On June 15th, New York Attorney General Eric Schneiderman announced a settlement with CoPilot Provider Support Services Inc. to resolve allegations that the company improperly delayed notice to more than 220,000 consumers of a breach involving their health information by more than a year, including over 25,000 New York residents. The company agreed to pay $130,000 and reform its breach notification practices to settle the matter.
CoPilot, a New York corporation, provides healthcare support services, including a website that healthcare providers can use to help assess whether insurance coverage is available for particular medications. In October 2015, an unauthorized party gained access to information about approximately 220,000 patients including data such as patient name, gender, date of birth, address, phone number, medical insurance card information, and Social Security numbers. The FBI opened in investigation in mid-February 2016 at the company’s request. Breach notices, however, were not sent until January 18, 2017, “more than one year after CoPilot leaned of the breach.” CoPilot attributed the delay to the law enforcement investigation, but the Attorney General found that the FBI had not requested the delay in notification and, as a result, CoPilot failed to provide notice in a timely manner.
Health Breaches Can Involve More than HIPAA and HHS OCR
The settlement is a reminder to life science companies, providers and others handling health information that HIPAA is not the only source of potential privacy, data security, or breach notification obligations and the Department of Health and Human Services Office of Civil Rights (HHS OCR) is not the only possible enforcement agency. In this case, CoPilot may have been a HIPAA business associate, but this action was brought by the New York Attorney General under New York’s state breach notification statute.
Documentation of Law Enforcement Hold Requests
The settlement also is a reminder to entities of the importance of properly documenting law enforcement hold requests. The mere existence of an investigation is not enough to delay notice, law enforcement must request a delay in notification. While the standard may vary slightly depending upon applicable law, law enforcement typically must find that a delay is necessary so as not to impede a criminal investigation (some statutes also recognize national security considerations as a basis for delay).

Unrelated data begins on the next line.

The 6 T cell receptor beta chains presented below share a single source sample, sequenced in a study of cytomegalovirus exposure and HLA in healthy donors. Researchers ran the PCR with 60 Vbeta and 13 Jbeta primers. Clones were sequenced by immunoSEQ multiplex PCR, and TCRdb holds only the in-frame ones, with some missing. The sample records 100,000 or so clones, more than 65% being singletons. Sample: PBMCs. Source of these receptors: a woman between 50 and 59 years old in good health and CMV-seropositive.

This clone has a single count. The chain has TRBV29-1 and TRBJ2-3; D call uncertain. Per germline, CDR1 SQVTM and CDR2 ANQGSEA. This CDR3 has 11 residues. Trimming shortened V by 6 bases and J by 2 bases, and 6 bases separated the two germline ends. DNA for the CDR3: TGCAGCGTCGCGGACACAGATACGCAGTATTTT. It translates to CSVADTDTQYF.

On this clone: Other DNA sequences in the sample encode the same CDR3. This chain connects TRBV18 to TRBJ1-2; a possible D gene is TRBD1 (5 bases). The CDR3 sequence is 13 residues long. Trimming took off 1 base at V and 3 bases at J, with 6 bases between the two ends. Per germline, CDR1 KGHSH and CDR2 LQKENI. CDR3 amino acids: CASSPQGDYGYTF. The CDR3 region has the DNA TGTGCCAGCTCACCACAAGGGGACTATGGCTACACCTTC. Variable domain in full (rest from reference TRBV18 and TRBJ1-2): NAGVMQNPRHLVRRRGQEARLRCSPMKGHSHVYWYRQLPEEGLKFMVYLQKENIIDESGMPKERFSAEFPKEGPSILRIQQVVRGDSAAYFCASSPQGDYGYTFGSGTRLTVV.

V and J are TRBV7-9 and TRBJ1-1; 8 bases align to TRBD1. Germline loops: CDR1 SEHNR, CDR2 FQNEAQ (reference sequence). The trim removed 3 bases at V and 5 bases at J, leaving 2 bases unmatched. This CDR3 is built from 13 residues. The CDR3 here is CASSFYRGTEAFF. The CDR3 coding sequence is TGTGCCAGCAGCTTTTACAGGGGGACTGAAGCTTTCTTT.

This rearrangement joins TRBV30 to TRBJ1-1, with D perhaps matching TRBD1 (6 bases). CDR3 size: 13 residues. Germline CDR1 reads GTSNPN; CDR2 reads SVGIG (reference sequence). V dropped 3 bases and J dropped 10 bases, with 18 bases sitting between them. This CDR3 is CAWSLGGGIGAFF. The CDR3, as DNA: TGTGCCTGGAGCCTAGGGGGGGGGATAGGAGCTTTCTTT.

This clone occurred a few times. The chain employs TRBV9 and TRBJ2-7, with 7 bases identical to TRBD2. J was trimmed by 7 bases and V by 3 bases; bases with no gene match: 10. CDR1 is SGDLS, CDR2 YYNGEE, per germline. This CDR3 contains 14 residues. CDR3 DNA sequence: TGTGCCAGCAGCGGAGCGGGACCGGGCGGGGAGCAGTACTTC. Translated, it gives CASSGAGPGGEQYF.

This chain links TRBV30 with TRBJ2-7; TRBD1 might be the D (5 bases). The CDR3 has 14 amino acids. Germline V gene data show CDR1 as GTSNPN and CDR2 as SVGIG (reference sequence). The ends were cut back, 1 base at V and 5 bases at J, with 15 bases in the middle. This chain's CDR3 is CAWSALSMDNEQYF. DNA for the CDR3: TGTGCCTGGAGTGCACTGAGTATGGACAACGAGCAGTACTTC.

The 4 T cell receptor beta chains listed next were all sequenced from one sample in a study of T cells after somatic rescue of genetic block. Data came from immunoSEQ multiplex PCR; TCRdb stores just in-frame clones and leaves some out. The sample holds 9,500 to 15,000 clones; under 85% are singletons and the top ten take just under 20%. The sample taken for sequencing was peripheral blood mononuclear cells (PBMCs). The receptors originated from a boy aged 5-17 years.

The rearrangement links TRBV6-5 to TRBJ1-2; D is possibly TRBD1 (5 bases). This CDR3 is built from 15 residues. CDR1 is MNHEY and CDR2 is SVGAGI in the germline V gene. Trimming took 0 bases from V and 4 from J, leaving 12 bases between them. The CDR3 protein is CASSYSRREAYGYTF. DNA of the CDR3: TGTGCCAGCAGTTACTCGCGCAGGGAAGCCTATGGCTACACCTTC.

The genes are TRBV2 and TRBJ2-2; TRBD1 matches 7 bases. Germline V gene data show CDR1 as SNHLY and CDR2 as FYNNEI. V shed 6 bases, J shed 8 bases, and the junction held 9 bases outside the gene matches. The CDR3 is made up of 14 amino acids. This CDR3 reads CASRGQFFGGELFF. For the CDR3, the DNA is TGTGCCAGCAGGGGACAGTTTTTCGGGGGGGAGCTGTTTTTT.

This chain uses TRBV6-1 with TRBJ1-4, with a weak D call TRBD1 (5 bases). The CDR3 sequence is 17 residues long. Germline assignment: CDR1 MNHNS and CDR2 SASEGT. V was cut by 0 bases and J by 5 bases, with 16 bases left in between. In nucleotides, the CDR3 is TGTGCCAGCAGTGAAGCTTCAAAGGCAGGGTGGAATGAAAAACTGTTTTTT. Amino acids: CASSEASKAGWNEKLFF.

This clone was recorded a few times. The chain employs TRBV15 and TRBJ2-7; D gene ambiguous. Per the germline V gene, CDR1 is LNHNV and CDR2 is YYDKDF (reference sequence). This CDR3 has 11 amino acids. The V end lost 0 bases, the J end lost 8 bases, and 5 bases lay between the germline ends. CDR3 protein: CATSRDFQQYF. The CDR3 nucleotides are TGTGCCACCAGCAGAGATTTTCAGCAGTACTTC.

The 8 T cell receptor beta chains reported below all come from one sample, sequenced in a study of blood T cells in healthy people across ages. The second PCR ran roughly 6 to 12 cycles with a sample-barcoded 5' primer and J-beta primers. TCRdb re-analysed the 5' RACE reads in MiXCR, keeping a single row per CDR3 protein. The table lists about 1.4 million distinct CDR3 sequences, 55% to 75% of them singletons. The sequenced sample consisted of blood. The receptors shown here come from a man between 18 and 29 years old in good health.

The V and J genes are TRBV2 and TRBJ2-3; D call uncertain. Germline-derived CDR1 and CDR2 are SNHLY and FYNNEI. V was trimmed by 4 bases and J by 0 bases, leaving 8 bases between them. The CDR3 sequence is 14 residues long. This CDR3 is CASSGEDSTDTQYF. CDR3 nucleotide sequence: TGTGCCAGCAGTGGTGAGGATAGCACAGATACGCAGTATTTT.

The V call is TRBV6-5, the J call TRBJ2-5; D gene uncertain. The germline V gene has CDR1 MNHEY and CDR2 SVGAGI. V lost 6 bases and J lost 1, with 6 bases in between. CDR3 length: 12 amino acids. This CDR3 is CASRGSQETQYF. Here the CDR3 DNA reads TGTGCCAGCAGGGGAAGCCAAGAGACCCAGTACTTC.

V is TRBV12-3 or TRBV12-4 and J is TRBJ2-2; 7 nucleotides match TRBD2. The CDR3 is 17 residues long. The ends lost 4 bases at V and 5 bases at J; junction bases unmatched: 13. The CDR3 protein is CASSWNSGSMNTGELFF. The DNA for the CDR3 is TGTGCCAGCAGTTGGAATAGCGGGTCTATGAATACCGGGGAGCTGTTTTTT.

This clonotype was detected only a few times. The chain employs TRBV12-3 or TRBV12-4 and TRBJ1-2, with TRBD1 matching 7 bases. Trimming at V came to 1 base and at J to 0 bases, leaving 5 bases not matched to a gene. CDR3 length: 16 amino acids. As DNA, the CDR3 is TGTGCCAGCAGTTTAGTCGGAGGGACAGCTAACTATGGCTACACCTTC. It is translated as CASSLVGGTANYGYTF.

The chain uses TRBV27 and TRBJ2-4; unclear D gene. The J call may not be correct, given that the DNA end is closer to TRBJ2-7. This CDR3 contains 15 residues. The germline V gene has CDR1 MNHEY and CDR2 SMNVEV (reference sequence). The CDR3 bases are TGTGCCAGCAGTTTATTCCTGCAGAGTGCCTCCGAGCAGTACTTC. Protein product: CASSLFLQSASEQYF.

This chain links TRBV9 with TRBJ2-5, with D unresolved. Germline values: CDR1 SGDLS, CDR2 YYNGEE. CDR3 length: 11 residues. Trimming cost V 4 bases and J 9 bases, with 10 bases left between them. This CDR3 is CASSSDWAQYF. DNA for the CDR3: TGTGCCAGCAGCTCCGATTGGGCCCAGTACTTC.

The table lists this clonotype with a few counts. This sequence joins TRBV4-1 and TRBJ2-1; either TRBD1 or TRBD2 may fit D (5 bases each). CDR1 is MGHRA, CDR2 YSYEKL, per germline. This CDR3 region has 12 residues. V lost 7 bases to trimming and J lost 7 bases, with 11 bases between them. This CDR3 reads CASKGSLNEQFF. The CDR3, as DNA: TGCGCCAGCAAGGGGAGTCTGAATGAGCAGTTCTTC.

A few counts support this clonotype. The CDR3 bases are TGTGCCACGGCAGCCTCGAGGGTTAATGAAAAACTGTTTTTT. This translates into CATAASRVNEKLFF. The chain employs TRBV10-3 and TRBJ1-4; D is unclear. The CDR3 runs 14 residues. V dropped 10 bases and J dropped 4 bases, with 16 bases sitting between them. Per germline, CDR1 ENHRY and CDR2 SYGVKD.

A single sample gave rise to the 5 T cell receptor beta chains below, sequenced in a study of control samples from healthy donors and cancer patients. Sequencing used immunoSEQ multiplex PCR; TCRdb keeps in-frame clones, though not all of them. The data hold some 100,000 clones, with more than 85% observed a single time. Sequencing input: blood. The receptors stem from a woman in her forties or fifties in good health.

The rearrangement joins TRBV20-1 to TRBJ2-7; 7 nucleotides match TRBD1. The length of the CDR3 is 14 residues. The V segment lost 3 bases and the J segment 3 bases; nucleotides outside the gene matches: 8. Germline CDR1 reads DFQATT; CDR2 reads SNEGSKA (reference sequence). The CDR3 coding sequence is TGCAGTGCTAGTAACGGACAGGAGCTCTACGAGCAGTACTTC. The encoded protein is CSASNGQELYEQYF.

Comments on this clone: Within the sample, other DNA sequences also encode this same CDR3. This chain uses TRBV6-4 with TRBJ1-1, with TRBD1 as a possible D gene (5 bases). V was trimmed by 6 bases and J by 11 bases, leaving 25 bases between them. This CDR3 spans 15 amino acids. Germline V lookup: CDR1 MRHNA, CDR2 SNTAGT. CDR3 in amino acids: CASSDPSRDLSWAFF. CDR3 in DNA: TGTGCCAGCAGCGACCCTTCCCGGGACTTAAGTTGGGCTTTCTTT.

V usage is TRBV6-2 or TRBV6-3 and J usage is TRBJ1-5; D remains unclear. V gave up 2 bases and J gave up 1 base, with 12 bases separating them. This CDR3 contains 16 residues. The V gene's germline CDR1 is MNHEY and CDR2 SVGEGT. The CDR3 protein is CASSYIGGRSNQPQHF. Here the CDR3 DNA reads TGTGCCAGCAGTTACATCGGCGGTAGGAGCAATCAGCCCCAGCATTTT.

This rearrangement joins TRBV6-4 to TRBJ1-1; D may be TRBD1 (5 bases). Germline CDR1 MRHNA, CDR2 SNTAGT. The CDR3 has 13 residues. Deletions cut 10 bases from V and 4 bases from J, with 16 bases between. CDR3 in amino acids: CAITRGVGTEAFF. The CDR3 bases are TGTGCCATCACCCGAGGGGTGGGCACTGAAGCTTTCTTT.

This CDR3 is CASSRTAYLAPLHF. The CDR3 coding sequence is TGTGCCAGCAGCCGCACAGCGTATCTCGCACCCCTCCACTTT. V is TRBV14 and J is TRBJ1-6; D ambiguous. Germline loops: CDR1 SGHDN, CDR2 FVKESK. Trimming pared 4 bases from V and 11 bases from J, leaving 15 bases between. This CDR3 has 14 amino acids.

In the case of HIPAA, for example, law enforcement must find that providing notice as otherwise required by HIPAA “would impede a criminal investigation or cause damage to national security.” The form of law enforcement’s request dictates the length of delay under HIPAA that is permissible. If the law enforcement request is in writing and specifies the length of the delay, notice is to be delayed for that period of time. If the law enforcement official’s request is made orally rather than in writing, the covered entity or business associate receiving it is to document the request (including the identity of the requestor) and delay notice for up to 30 days at which point notice is required unless a suitable written request for further delay has been received from law enforcement within that time. 45 C.F.R. § 164.412.
State laws vary in specificity about what is necessary for a law enforcement hold. New York’s breach notification statute provides that notice may be delayed “if a law enforcement agency determines that such notification impedes a criminal investigation” but is silent as to documentation. NY Gen. Bus. L. § 899aa(4). The CoPilot settlement, however, requires the company to obtain a written request from authorized law enforcement personnel before delaying notice in the future due to a law enforcement investigation. CoPilot also must request a date upon which notice can be provided and, if the date is not forthcoming, maintain contact with law enforcement until approval to send notifications is obtained.